A Totally Free Eclipse Mini Unit

April 4, 2024

eclipseYou’ve likely heard the news that in just a few days (April 8th), a total solar eclipse will be visible across Mexico, Canada, and the United States. Whether you can view this historic event from your own home, are planning on traveling to view it, or are simply watching a broadcast online, this is a fantastic opportunity to learn more about eclipses with your children!

I’ve decided to put together this free unit study that you can do with minimal planning, as there isn’t much time left to prepare. An eclipse like this doesn’t happen very often, after all. There won’t be another eclipse until 2033, but it will only be visible in Alaska. And the next total solar eclipse to span the entirety of the United States won’t be until 2045!

There are plenty of great resources online to get started, such as NASA’s Eclipse Explorer interactive map, which you can follow to see where the eclipse is currently visible.

If you’re like us, and the eclipse won’t be easy to see from your home, don’t fret! There are plenty of places that will be broadcasting the event live. NASA will be broadcasting the eclipse for free on their YouTube channel. You can also watch the eclipse live on Hulu and Disney+. Television channels such as ABC News, National Geographic, and CNN will also air the eclipse.

Books to Enjoy:

For younger readers/listeners:

When the Sun Goes Dark 

A Beautiful Few Minutes

What is a Solar Eclipse?

Sunpainters: Eclipse of the Navajo Sun

Totality! An Eclipse Guide in Rhyme and Science

For middle grade and up:

Eclipse Chaser: Science in the Moon’s Shadow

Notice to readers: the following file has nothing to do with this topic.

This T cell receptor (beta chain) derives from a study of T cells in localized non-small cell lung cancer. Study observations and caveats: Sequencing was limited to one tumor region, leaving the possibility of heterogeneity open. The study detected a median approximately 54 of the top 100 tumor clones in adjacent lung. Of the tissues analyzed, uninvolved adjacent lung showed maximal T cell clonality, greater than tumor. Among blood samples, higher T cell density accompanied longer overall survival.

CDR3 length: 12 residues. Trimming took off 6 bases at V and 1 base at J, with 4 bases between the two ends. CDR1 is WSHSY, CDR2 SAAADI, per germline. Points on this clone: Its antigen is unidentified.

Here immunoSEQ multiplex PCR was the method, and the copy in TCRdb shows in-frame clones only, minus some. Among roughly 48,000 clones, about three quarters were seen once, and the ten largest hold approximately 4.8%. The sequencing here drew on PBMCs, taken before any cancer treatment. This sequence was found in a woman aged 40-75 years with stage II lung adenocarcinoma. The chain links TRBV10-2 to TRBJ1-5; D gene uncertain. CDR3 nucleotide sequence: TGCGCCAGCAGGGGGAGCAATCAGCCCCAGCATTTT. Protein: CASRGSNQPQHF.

Every Soul a Star

Websites and Videos:

Great American Eclipse


Totality by Big Kid Science

Why the 2024 Solar Eclipse is Such a Big Deal | Be Smart

Getting Ready for the Eclipse! | SciShow Kids

Eclipses: Crash Course Astronomy #5

Fun Eclipse-themed Activities:

Make a pinhole viewer: though it is dangerous to look directly at the sun, a pinhole viewer is a safe way to watch the eclipse and is also very easy to make. It only requires a few materials you likely already have at home – a small box (you could even use a paper towel roll!), tin foil, and a pin!

Create sun prints (cyanotypes): using construction paper and any interestingly shaped objects found outside or within your home, this fun activity will teach your kids about the sun’s powerful UV rays and how they can be used in art!

Make a model eclipse: using any household items, such as paper, balls, or clay, as well as a flashlight or lamp representing the sun, have your kids design a model representing the eclipse!

Go to an eclipse viewing: many people are opting to travel to specific sites that are expected to have a good view of the eclipse. If you live close to one of these locations or are willing to go on a trip, this could be a very exciting and memorable field trip for you and your family!

I hope that you and your children can enjoy the upcoming eclipse together, and find yourselves on many an exciting astronomy-themed rabbit hole in the process! And if you enjoyed this free unit study, why not try one of Build Your Library’s literature-based Unit Studies?

Happy reading (and eclipse viewing)!

Did you enjoy this free mini-unit? Why not give one of Build Your Library‘s literature-based Unit Studies a try?

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Emily CookEmily Cook is the author and creator of the secular homeschool curriculum Build Your Library, a literature-based K-12 program infused with the teachings of Charlotte Mason. She writes full-year lesson plans as well as shorter topical unit studies. Emily has been homeschooling her four children in Southern NH for 21 years. She is passionate about reading aloud to children of all ages and loves to share her love of literature with others. She and her family also make incredibly dorky videos about homeschooling, books, and more on Youtube at ARRRGH! Schooling. You can follow her on Facebook, Twitter, and Pinterest. You can also check out her author page on Amazon.

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Have you been looking for a literature based homeschool curriculum that is secular? How about a way to incorporate narration, copywork, dictation and memory work into your child’s education? Or art study that ties into history?

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